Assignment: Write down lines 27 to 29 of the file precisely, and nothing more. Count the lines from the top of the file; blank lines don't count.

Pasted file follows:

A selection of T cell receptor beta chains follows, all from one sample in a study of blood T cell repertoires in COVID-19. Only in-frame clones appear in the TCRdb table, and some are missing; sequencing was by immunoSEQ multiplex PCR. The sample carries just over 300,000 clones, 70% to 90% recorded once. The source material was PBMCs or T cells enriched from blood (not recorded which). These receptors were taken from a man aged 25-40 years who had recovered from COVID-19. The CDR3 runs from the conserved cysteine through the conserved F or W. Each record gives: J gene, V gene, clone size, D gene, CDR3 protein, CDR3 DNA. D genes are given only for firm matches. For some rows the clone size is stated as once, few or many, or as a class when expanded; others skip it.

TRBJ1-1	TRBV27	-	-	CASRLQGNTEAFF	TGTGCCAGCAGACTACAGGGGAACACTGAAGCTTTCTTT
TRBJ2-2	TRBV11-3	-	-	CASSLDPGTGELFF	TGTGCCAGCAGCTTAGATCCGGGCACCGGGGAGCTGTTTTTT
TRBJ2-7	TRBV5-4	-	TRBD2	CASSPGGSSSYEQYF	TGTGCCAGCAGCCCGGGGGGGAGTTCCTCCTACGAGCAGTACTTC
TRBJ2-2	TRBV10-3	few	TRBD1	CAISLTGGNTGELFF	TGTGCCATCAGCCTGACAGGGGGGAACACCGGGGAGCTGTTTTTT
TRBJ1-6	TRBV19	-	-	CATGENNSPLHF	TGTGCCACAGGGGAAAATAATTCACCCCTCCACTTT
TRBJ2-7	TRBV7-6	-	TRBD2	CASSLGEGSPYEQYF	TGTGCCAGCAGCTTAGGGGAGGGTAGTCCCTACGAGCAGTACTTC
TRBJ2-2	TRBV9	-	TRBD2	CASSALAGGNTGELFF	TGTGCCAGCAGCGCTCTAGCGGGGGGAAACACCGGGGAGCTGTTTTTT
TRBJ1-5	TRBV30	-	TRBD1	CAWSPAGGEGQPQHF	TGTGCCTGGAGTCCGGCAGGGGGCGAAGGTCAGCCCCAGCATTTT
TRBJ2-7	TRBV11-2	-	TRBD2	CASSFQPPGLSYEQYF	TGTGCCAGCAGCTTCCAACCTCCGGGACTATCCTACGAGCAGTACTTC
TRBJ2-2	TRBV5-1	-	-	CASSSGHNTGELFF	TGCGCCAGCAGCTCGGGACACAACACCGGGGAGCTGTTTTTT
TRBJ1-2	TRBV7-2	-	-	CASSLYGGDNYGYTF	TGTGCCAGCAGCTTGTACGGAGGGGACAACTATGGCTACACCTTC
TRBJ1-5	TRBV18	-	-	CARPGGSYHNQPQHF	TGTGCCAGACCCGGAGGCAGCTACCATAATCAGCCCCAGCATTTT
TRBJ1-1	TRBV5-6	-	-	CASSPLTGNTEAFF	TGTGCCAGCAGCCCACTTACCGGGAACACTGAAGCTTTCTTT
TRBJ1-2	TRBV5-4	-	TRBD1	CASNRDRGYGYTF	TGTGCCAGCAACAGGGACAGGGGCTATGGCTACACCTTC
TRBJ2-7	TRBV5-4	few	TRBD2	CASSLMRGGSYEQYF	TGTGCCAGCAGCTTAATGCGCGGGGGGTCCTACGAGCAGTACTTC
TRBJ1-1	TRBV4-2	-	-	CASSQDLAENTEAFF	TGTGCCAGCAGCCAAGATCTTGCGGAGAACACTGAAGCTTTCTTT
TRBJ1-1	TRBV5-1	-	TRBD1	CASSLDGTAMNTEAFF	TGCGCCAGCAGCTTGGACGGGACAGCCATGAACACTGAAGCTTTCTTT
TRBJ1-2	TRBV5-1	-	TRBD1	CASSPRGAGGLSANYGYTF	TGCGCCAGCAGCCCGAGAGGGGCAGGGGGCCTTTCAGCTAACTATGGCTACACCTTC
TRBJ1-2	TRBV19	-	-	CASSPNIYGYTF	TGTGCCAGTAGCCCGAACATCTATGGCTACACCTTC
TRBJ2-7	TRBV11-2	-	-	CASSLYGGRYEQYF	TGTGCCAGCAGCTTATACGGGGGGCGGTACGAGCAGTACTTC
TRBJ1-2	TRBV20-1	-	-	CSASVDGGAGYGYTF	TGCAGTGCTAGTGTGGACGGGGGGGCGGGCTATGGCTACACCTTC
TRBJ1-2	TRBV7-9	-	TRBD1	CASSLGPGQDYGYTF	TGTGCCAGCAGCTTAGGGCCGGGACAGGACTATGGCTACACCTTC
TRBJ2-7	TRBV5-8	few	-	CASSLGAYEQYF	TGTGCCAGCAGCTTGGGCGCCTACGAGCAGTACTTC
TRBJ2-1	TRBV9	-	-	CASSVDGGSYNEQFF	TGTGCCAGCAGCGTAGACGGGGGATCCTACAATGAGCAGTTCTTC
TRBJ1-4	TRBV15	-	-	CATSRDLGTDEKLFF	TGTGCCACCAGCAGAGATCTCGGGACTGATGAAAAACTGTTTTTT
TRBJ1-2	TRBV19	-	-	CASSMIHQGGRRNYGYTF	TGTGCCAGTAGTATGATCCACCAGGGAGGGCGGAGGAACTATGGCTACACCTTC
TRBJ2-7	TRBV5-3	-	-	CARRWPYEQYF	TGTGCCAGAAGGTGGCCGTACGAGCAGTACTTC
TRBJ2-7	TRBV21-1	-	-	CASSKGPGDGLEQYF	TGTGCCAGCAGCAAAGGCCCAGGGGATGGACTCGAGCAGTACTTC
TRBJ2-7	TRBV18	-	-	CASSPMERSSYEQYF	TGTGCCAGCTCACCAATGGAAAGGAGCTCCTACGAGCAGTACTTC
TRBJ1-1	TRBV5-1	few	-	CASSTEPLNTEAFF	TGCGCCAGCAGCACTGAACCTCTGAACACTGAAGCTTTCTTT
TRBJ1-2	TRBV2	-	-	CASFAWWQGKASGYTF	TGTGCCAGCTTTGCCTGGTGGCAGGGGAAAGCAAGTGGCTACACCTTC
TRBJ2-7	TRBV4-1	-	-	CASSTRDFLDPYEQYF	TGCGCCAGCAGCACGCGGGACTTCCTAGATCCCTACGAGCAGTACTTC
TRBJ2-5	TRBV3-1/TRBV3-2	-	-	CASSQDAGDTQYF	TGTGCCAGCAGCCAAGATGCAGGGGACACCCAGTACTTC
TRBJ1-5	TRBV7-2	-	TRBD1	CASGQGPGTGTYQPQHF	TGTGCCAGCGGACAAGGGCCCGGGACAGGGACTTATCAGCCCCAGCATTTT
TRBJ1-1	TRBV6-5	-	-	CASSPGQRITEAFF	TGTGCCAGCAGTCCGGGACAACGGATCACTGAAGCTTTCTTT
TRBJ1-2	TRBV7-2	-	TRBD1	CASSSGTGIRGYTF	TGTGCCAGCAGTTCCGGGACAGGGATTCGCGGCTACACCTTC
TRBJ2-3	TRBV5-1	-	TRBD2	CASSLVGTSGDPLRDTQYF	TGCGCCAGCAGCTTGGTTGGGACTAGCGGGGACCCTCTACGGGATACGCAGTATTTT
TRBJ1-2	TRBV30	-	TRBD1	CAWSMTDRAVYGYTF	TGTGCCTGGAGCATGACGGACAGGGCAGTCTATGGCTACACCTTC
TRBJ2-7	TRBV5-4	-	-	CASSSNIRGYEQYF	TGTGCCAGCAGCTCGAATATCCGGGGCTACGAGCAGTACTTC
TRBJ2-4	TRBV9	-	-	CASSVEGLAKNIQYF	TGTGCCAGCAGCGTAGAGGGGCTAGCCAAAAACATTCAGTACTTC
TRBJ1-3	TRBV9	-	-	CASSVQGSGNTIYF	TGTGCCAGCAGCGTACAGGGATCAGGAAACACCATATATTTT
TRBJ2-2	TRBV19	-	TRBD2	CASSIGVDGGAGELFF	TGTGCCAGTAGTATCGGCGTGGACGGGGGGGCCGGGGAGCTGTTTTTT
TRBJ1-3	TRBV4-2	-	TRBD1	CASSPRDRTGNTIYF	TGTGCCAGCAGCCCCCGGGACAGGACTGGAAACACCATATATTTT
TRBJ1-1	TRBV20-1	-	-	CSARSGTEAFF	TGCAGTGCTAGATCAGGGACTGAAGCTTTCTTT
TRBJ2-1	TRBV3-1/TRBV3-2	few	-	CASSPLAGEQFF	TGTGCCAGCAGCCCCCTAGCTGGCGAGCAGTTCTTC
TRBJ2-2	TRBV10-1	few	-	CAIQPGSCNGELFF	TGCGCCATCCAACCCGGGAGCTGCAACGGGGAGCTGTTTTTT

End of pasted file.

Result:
TRBJ1-2	TRBV19	-	-	CASSMIHQGGRRNYGYTF	TGTGCCAGTAGTATGATCCACCAGGGAGGGCGGAGGAACTATGGCTACACCTTC
TRBJ2-7	TRBV5-3	-	-	CARRWPYEQYF	TGTGCCAGAAGGTGGCCGTACGAGCAGTACTTC
TRBJ2-7	TRBV21-1	-	-	CASSKGPGDGLEQYF	TGTGCCAGCAGCAAAGGCCCAGGGGATGGACTCGAGCAGTACTTC